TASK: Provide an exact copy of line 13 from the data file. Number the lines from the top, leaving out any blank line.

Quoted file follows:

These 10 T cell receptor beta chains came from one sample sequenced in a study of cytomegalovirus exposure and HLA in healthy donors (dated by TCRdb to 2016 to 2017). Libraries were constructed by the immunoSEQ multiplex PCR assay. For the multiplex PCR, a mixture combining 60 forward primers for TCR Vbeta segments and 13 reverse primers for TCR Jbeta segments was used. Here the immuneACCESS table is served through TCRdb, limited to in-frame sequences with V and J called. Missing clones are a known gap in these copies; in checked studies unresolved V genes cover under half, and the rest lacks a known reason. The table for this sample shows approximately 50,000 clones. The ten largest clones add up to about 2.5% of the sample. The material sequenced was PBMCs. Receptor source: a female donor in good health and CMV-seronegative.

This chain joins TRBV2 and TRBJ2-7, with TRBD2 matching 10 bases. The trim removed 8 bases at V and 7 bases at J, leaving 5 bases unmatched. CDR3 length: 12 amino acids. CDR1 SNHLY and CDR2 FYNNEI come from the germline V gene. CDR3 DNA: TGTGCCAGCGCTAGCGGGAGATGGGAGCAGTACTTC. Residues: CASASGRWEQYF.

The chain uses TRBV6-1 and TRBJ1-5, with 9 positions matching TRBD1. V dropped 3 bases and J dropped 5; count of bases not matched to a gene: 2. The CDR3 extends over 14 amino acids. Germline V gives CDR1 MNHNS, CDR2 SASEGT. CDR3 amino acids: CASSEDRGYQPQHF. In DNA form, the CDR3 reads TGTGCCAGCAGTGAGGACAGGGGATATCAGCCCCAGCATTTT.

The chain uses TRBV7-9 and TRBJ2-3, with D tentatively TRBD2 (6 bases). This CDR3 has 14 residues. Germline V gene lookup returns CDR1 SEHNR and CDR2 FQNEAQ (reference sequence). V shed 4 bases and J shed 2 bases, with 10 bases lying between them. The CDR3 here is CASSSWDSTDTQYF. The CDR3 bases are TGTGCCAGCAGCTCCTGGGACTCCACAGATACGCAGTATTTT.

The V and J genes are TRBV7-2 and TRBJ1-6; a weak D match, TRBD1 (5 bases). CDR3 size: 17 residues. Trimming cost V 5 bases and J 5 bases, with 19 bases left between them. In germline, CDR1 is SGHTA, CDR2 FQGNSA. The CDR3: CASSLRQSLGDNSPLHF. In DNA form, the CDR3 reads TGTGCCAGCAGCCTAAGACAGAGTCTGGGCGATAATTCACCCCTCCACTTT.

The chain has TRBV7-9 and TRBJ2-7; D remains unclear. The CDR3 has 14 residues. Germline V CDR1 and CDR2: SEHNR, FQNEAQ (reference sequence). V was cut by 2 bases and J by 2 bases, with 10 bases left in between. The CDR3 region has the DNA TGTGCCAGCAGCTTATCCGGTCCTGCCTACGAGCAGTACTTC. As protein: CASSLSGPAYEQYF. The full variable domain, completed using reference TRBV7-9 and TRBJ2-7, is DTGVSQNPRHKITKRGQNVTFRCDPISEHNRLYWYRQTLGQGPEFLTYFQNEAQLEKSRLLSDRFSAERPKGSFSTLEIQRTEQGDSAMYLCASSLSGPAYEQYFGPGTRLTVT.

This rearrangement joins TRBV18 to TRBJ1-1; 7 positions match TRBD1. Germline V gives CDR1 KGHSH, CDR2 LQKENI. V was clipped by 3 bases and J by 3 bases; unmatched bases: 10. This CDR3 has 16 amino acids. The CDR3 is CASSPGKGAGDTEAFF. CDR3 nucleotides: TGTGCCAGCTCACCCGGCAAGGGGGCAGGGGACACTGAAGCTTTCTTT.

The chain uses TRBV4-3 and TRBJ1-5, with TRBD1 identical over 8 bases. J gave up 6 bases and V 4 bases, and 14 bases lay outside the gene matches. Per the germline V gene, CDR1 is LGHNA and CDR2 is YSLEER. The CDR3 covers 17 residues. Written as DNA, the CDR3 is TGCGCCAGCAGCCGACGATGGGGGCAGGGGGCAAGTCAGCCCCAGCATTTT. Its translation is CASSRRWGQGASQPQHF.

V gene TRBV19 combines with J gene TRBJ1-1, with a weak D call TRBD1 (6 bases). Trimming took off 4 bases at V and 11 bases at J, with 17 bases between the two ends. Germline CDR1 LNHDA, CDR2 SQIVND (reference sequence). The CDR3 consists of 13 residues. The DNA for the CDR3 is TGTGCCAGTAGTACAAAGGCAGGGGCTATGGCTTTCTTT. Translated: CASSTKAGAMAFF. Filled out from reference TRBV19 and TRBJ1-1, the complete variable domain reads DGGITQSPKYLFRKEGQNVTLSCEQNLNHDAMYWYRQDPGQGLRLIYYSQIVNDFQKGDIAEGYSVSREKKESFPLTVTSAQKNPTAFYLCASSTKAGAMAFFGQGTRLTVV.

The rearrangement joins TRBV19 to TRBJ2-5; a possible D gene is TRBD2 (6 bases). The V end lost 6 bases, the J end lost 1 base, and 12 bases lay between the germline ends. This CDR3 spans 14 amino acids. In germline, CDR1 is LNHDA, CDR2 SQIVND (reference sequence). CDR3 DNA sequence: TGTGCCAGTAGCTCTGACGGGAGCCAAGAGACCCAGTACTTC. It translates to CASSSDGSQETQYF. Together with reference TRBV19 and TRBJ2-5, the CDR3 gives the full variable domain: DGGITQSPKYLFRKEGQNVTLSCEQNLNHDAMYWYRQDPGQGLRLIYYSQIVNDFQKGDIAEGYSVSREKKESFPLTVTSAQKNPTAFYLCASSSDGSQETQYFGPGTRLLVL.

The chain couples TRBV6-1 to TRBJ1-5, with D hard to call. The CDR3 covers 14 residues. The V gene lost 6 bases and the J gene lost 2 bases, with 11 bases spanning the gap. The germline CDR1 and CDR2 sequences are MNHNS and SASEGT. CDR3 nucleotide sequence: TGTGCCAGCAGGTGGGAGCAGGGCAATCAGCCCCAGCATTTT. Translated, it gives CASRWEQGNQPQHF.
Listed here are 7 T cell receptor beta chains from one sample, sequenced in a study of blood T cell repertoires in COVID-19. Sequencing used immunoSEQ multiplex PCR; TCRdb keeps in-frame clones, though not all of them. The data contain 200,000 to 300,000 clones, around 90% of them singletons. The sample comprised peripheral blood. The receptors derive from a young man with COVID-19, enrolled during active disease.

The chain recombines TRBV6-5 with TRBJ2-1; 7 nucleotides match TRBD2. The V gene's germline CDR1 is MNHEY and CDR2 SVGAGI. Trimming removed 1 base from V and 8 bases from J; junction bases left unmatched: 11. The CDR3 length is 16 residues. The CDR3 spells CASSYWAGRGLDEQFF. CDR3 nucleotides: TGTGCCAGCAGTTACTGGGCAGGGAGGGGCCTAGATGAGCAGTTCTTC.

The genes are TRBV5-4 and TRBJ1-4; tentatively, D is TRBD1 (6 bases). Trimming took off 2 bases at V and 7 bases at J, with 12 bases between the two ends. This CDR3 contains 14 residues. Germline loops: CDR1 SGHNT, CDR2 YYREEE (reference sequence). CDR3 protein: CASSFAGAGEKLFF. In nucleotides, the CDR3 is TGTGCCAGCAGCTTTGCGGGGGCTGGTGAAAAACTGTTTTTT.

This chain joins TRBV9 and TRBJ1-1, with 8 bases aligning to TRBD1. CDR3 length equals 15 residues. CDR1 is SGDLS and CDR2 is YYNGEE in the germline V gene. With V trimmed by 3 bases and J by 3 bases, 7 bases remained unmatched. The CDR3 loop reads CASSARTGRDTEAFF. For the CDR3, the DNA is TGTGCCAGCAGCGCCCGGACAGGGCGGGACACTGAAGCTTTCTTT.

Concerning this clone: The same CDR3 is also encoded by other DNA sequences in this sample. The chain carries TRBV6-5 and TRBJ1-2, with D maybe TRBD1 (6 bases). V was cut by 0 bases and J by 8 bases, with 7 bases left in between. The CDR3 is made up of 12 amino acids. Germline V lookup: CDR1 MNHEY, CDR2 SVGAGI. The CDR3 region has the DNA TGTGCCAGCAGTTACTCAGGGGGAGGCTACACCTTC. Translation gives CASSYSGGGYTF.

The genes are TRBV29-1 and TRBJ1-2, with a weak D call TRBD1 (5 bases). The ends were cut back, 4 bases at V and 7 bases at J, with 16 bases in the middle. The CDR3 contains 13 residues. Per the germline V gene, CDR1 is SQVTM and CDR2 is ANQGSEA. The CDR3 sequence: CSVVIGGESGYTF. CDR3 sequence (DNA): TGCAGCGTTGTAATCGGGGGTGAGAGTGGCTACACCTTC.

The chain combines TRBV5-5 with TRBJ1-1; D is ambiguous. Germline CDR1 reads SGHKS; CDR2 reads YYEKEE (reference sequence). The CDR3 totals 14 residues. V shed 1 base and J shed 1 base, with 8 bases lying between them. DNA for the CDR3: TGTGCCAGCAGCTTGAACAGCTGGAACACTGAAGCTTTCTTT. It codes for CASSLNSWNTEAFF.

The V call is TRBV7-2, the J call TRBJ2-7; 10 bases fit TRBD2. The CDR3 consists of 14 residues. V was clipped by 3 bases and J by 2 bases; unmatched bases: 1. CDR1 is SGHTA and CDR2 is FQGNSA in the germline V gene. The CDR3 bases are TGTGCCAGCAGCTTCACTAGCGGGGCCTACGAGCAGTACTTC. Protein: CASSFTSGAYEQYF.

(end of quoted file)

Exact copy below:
The chain recombines TRBV6-5 with TRBJ2-1; 7 nucleotides match TRBD2. The V gene's germline CDR1 is MNHEY and CDR2 SVGAGI. Trimming removed 1 base from V and 8 bases from J; junction bases left unmatched: 11. The CDR3 length is 16 residues. The CDR3 spells CASSYWAGRGLDEQFF. CDR3 nucleotides: TGTGCCAGCAGTTACTGGGCAGGGAGGGGCCTAGATGAGCAGTTCTTC.